State-owned construction company may be hired to complete unfinished projectsFormation of a new company after the demise of a similar one due to political intervention raises questions.
Prithvi Man Shrestha
The government wants to employ its own company to complete parts of infrastructure projects left unfinished by contractors with which the public entity terminates the contract for poor performance.
Nepal Infrastructure Company Limited, established in July 2019, will get the task if the proposed amendment to the Public Procurement Act-2007 is endorsed by both chambers of Parliament.
The government has registered the Some Nepal Acts Amendment Bill, which includes proposed revisions to the Public Procurement Act.
According to government officials, the company is currently carrying out various studies in the infrastructure sector but has not been involved in construction in the absence of a legal mandate. Amendment to the Public Procurement Act will empower it to engage in construction works too.
The proposed amendment says that the chief of the public entity concerned can take responsibility for implementing the part of the task left unfinished by the contractor and award the task up to a specified cost to the government-owned company.
“A contract should be signed with the company to complete the project by setting a deadline,” the proposed amendment states. “The Infrastructure Company should complete the assigned task and any other supplier, consultant service provider or contractor cannot be hired for the purpose.”
The Infrastructure Company Limited can also be used for carrying out construction works in special circumstances. If the occurrence of a special circumstance results in the situation where the public entity will sustain further losses, the public entity can hire the company to carry out the work urgently.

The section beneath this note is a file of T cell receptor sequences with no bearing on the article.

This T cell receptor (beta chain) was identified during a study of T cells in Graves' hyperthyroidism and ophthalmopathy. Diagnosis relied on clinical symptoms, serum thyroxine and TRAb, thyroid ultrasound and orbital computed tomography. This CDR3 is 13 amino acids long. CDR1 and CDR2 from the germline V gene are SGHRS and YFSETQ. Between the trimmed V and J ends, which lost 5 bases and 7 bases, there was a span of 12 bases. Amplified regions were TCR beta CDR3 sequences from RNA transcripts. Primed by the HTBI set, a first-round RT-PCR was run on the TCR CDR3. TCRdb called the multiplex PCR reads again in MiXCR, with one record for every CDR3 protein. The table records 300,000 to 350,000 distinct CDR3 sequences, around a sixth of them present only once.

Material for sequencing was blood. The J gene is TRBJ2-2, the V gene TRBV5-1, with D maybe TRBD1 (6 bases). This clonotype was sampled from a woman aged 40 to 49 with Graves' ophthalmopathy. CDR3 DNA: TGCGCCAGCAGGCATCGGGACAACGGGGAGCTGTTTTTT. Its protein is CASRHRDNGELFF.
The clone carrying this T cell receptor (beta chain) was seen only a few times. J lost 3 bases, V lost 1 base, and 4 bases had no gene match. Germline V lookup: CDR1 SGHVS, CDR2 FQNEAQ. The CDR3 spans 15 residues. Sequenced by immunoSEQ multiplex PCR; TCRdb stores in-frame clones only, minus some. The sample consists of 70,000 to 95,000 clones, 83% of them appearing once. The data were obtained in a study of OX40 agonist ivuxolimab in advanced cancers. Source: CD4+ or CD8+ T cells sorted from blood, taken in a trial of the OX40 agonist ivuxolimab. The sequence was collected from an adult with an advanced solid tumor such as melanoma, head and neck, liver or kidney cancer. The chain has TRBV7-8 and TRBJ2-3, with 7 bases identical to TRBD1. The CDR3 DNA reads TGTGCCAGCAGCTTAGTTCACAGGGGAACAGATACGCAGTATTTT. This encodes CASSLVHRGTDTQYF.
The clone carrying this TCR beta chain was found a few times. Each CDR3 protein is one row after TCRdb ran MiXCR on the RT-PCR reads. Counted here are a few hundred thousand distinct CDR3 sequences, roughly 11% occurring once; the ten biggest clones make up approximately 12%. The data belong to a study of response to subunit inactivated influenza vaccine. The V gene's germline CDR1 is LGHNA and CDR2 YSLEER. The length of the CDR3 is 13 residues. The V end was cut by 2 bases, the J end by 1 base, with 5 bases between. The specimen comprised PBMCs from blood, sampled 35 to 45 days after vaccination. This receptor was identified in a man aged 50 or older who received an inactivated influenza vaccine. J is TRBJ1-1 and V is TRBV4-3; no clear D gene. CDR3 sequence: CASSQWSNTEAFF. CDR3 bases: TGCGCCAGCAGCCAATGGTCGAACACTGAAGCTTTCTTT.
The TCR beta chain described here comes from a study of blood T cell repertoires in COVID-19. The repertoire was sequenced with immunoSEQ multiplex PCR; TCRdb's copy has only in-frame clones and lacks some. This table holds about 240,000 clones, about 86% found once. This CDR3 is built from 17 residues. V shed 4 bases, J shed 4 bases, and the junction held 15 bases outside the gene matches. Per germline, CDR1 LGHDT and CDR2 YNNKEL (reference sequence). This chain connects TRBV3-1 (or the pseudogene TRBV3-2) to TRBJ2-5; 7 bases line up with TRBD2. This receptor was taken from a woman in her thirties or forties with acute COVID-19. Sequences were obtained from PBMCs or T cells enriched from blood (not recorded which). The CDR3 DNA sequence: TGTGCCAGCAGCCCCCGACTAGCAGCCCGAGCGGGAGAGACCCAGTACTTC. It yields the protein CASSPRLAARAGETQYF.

“The company was established with the aim of completing unfinished projects due to contract termination,” said Arjun Jung Thapa, joint-secretary at the Ministry of Physical Infrastructure and Transport. “Such a company is important and is employed to do work honestly as many state-owned construction companies are active in neighbouring India and China too.”
In the past, companies such as the National Construction Company Nepal (NCCN), a government undertaking, existed but they failed miserably due to political intervention, according to officials. The company no longer exists.
Thapa said that the company was made a medium to provide contracts to the preferred contractors. “For example, the leaders used to provide certain contracts to the NCCN which would later be subcontracted to the private contractors favoured by the leaders,” he said. “It had discouraged competition among private contractors to get the contract as firms sought to get favour of the leaders to get sub-contracts through the NCCN.”
The contractors also doubt whether the formation of the government-owned entity would help to solve the problem.
“Instead, there is a risk that such a company could turn into a centre of corruption,” Rabi Singh, president of the Federation of Contractors’ Association of Nepal, said, referring to the NCCN.
According to him, the NCC had been used as an entity to subcontract the project to the leaders’ preferred contractors. The political leaders used to make such an arrangement that officials at the NCCN used to estimate higher costs for implementing some construction projects and the NCCN used to hire subcontractors as desired by the leaders in exchange for a commission for the leaders.